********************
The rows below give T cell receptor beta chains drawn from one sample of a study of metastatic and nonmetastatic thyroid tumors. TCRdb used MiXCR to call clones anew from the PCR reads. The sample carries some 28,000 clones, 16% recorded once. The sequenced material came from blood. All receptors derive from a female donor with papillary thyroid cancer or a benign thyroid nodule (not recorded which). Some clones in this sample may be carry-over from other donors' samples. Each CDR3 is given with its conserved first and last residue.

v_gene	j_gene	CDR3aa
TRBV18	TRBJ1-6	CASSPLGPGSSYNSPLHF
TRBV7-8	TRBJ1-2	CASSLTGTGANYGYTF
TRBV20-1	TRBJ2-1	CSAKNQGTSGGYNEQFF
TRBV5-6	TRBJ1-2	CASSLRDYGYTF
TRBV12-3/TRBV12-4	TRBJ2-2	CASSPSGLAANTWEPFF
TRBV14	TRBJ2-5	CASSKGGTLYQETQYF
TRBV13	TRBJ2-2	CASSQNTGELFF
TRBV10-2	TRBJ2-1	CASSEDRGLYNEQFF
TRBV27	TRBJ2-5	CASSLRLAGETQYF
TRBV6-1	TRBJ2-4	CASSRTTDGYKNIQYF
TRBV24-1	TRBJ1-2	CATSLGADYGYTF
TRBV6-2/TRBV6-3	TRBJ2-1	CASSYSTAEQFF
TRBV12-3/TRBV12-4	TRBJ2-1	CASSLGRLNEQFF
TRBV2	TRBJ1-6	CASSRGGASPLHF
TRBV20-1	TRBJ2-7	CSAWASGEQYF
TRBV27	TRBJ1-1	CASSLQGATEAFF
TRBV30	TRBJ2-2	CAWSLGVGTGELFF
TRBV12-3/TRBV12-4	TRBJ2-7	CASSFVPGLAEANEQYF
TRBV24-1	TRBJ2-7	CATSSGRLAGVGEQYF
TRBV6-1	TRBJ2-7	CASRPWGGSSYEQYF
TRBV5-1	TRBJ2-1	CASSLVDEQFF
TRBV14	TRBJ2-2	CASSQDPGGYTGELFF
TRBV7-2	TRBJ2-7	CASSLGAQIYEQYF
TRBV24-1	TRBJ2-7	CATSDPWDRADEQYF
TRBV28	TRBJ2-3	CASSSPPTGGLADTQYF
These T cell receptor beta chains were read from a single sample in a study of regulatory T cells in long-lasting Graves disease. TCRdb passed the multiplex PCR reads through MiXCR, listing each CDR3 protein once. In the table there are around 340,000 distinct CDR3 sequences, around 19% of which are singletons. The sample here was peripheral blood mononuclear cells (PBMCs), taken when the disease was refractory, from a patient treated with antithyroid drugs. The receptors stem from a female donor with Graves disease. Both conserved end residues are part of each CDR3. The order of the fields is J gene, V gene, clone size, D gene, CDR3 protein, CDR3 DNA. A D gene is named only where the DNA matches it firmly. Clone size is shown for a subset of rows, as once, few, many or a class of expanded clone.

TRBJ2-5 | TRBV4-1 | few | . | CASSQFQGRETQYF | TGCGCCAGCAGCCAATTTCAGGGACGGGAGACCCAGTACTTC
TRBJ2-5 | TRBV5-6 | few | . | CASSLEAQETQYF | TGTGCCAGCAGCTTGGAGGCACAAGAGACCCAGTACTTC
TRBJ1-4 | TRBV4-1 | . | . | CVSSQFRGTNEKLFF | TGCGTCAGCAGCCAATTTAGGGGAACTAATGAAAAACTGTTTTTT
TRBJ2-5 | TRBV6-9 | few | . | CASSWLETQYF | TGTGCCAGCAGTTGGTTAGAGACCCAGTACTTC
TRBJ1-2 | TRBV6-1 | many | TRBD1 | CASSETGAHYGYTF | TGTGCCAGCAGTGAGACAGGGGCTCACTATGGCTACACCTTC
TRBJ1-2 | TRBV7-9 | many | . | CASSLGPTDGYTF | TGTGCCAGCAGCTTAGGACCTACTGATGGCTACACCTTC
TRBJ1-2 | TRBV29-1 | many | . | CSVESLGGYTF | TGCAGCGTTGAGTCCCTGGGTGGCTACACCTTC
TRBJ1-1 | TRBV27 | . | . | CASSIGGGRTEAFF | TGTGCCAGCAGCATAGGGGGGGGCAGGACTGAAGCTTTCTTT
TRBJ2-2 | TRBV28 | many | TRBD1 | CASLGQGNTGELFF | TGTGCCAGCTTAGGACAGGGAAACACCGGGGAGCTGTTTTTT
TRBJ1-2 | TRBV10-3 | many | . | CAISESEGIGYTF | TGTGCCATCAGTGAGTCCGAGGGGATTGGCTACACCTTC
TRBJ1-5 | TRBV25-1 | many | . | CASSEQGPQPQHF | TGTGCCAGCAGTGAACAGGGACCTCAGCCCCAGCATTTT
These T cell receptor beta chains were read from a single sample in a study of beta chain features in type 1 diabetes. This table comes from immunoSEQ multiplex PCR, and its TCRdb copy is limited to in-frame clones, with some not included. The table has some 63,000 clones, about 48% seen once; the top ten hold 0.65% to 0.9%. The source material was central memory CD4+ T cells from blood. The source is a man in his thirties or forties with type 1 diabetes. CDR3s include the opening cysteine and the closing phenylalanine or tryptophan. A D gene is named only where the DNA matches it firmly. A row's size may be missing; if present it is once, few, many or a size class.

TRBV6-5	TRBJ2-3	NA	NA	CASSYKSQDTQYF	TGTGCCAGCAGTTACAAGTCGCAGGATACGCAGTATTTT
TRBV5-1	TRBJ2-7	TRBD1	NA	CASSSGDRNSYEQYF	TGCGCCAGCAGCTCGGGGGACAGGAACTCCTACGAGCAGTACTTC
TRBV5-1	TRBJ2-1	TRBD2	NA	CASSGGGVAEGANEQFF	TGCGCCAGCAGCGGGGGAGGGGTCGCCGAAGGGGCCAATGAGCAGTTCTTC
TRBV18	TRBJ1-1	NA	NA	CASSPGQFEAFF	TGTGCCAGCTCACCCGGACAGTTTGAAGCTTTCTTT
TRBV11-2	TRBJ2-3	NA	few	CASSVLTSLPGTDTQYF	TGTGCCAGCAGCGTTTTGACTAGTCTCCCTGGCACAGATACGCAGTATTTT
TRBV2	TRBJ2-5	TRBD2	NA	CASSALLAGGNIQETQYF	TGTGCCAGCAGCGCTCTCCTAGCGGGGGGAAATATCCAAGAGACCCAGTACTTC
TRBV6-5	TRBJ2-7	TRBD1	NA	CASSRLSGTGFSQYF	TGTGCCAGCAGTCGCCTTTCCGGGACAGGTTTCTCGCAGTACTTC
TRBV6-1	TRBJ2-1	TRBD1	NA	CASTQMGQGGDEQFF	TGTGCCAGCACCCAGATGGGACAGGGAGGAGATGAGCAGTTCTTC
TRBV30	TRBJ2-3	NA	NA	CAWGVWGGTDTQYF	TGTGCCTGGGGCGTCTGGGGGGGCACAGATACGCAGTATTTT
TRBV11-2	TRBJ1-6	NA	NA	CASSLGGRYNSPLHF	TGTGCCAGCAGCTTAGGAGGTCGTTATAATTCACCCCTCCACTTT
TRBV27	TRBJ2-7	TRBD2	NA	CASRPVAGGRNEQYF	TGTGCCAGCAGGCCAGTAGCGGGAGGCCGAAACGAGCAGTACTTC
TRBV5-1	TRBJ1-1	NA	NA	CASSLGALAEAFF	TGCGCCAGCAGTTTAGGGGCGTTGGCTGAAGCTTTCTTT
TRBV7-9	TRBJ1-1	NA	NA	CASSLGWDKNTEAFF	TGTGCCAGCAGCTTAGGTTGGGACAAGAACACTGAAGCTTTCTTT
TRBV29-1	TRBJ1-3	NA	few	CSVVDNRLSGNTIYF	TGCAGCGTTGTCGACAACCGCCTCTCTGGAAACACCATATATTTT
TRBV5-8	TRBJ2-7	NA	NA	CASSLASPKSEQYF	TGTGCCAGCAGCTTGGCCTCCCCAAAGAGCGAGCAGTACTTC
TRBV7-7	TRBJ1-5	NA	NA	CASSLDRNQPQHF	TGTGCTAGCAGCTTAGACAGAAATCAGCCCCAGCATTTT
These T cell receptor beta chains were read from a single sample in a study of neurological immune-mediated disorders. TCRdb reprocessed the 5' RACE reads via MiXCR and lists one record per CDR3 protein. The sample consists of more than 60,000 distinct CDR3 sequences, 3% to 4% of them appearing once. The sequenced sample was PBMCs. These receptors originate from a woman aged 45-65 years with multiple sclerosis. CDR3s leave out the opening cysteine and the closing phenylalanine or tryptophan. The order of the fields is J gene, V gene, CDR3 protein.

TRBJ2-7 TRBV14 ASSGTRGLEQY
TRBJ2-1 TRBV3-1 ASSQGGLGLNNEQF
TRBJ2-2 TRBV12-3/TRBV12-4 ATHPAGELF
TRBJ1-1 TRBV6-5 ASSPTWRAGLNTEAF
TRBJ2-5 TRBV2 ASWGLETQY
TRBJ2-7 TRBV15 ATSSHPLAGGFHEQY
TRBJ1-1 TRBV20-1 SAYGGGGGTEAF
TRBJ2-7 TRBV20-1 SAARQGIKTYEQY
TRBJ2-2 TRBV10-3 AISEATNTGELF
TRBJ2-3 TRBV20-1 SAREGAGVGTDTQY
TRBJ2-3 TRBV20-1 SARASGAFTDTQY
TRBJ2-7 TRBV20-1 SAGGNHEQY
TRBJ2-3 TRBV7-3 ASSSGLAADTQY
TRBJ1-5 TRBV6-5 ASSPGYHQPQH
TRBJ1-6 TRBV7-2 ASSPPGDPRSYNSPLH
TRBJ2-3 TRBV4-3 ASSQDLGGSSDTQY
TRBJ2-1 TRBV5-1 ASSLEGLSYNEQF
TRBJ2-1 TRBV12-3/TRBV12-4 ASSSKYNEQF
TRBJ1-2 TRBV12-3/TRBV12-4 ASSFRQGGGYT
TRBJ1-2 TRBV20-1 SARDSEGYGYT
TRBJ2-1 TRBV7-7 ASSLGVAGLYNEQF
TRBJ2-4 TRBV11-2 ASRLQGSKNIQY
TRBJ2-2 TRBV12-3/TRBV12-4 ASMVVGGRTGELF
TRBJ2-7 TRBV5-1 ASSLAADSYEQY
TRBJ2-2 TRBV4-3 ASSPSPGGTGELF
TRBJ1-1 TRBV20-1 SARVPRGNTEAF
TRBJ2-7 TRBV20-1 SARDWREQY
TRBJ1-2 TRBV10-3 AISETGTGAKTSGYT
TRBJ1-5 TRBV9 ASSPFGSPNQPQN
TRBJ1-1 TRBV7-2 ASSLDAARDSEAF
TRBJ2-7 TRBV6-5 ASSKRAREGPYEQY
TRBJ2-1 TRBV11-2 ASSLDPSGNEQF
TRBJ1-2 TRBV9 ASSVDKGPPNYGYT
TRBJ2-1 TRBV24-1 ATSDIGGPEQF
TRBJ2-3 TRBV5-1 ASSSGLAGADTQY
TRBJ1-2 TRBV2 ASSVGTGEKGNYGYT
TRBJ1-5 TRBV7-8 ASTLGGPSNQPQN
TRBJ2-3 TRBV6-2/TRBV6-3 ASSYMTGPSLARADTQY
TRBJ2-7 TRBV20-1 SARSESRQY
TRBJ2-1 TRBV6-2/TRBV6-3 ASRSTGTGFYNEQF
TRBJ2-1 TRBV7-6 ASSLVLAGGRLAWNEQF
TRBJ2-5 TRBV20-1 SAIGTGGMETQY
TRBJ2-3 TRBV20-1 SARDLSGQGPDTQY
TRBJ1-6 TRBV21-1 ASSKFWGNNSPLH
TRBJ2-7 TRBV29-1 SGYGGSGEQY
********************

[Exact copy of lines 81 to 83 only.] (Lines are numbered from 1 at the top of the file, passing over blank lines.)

TRBJ2-7 TRBV5-1 ASSLAADSYEQY
TRBJ2-2 TRBV4-3 ASSPSPGGTGELF
TRBJ1-1 TRBV20-1 SARVPRGNTEAF